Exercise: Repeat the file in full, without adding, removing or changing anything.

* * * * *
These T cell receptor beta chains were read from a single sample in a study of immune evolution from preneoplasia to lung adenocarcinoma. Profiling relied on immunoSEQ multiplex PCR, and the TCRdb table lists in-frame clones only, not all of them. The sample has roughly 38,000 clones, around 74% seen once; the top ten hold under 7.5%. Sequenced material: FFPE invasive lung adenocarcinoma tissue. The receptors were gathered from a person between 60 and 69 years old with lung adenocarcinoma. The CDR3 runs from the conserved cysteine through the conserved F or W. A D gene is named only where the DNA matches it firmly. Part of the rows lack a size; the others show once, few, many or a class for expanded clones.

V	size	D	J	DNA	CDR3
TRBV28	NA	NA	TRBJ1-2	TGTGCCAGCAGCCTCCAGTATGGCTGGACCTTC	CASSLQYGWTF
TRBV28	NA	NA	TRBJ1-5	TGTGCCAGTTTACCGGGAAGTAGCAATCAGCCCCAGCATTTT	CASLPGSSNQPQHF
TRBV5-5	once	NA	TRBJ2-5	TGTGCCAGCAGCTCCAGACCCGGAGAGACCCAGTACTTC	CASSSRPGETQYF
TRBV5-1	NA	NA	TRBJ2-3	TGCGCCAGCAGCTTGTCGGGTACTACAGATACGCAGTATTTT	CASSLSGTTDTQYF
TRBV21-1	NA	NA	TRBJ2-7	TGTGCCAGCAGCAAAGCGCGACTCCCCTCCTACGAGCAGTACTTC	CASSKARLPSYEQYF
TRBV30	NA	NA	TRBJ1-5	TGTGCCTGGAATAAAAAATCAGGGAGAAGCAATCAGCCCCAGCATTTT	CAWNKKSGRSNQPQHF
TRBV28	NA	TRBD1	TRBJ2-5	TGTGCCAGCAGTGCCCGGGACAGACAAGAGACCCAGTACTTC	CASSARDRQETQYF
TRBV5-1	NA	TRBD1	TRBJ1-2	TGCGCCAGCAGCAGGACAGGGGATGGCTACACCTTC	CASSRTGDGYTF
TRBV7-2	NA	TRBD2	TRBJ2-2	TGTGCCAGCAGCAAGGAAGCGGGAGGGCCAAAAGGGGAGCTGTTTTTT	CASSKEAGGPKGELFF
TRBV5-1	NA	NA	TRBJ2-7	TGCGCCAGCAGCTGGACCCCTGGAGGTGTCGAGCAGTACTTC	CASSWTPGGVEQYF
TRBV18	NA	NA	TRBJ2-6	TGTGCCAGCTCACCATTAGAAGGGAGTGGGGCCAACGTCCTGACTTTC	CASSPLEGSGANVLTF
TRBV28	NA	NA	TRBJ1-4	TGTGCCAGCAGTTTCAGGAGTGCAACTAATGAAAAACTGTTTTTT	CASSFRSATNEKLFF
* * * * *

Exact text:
These T cell receptor beta chains were read from a single sample in a study of immune evolution from preneoplasia to lung adenocarcinoma. Profiling relied on immunoSEQ multiplex PCR, and the TCRdb table lists in-frame clones only, not all of them. The sample has roughly 38,000 clones, around 74% seen once; the top ten hold under 7.5%. Sequenced material: FFPE invasive lung adenocarcinoma tissue. The receptors were gathered from a person between 60 and 69 years old with lung adenocarcinoma. The CDR3 runs from the conserved cysteine through the conserved F or W. A D gene is named only where the DNA matches it firmly. Part of the rows lack a size; the others show once, few, many or a class for expanded clones.

V	size	D	J	DNA	CDR3
TRBV28	NA	NA	TRBJ1-2	TGTGCCAGCAGCCTCCAGTATGGCTGGACCTTC	CASSLQYGWTF
TRBV28	NA	NA	TRBJ1-5	TGTGCCAGTTTACCGGGAAGTAGCAATCAGCCCCAGCATTTT	CASLPGSSNQPQHF
TRBV5-5	once	NA	TRBJ2-5	TGTGCCAGCAGCTCCAGACCCGGAGAGACCCAGTACTTC	CASSSRPGETQYF
TRBV5-1	NA	NA	TRBJ2-3	TGCGCCAGCAGCTTGTCGGGTACTACAGATACGCAGTATTTT	CASSLSGTTDTQYF
TRBV21-1	NA	NA	TRBJ2-7	TGTGCCAGCAGCAAAGCGCGACTCCCCTCCTACGAGCAGTACTTC	CASSKARLPSYEQYF
TRBV30	NA	NA	TRBJ1-5	TGTGCCTGGAATAAAAAATCAGGGAGAAGCAATCAGCCCCAGCATTTT	CAWNKKSGRSNQPQHF
TRBV28	NA	TRBD1	TRBJ2-5	TGTGCCAGCAGTGCCCGGGACAGACAAGAGACCCAGTACTTC	CASSARDRQETQYF
TRBV5-1	NA	TRBD1	TRBJ1-2	TGCGCCAGCAGCAGGACAGGGGATGGCTACACCTTC	CASSRTGDGYTF
TRBV7-2	NA	TRBD2	TRBJ2-2	TGTGCCAGCAGCAAGGAAGCGGGAGGGCCAAAAGGGGAGCTGTTTTTT	CASSKEAGGPKGELFF
TRBV5-1	NA	NA	TRBJ2-7	TGCGCCAGCAGCTGGACCCCTGGAGGTGTCGAGCAGTACTTC	CASSWTPGGVEQYF
TRBV18	NA	NA	TRBJ2-6	TGTGCCAGCTCACCATTAGAAGGGAGTGGGGCCAACGTCCTGACTTTC	CASSPLEGSGANVLTF
TRBV28	NA	NA	TRBJ1-4	TGTGCCAGCAGTTTCAGGAGTGCAACTAATGAAAAACTGTTTTTT	CASSFRSATNEKLFF